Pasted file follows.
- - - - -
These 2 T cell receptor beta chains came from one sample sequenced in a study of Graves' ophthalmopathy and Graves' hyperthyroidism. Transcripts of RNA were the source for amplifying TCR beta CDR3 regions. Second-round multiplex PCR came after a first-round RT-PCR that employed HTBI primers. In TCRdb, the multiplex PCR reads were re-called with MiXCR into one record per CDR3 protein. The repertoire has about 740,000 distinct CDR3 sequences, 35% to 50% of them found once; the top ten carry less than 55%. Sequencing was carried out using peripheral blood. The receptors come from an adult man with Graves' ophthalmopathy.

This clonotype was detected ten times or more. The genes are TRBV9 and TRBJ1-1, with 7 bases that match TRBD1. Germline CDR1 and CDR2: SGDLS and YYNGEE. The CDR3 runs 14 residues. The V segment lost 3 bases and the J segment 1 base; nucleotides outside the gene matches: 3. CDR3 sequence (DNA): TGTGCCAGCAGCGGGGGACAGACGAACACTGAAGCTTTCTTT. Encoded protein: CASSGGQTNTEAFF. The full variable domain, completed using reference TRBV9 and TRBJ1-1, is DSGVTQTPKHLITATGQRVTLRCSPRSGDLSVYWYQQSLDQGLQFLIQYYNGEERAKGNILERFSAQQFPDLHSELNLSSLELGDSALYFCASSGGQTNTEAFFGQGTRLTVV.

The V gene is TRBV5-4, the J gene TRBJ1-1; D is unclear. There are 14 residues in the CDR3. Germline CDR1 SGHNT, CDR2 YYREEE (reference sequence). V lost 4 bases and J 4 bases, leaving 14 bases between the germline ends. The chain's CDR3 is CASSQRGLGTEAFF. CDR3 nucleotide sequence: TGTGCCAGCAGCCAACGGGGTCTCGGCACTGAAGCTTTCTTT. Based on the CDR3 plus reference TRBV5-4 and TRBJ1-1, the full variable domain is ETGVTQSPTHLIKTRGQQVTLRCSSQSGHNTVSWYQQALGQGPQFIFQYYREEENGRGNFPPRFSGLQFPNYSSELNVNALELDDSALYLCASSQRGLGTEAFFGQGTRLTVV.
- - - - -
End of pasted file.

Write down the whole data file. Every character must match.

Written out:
These 2 T cell receptor beta chains came from one sample sequenced in a study of Graves' ophthalmopathy and Graves' hyperthyroidism. Transcripts of RNA were the source for amplifying TCR beta CDR3 regions. Second-round multiplex PCR came after a first-round RT-PCR that employed HTBI primers. In TCRdb, the multiplex PCR reads were re-called with MiXCR into one record per CDR3 protein. The repertoire has about 740,000 distinct CDR3 sequences, 35% to 50% of them found once; the top ten carry less than 55%. Sequencing was carried out using peripheral blood. The receptors come from an adult man with Graves' ophthalmopathy.

This clonotype was detected ten times or more. The genes are TRBV9 and TRBJ1-1, with 7 bases that match TRBD1. Germline CDR1 and CDR2: SGDLS and YYNGEE. The CDR3 runs 14 residues. The V segment lost 3 bases and the J segment 1 base; nucleotides outside the gene matches: 3. CDR3 sequence (DNA): TGTGCCAGCAGCGGGGGACAGACGAACACTGAAGCTTTCTTT. Encoded protein: CASSGGQTNTEAFF. The full variable domain, completed using reference TRBV9 and TRBJ1-1, is DSGVTQTPKHLITATGQRVTLRCSPRSGDLSVYWYQQSLDQGLQFLIQYYNGEERAKGNILERFSAQQFPDLHSELNLSSLELGDSALYFCASSGGQTNTEAFFGQGTRLTVV.

The V gene is TRBV5-4, the J gene TRBJ1-1; D is unclear. There are 14 residues in the CDR3. Germline CDR1 SGHNT, CDR2 YYREEE (reference sequence). V lost 4 bases and J 4 bases, leaving 14 bases between the germline ends. The chain's CDR3 is CASSQRGLGTEAFF. CDR3 nucleotide sequence: TGTGCCAGCAGCCAACGGGGTCTCGGCACTGAAGCTTTCTTT. Based on the CDR3 plus reference TRBV5-4 and TRBJ1-1, the full variable domain is ETGVTQSPTHLIKTRGQQVTLRCSSQSGHNTVSWYQQALGQGPQFIFQYYREEENGRGNFPPRFSGLQFPNYSSELNVNALELDDSALYLCASSQRGLGTEAFFGQGTRLTVV.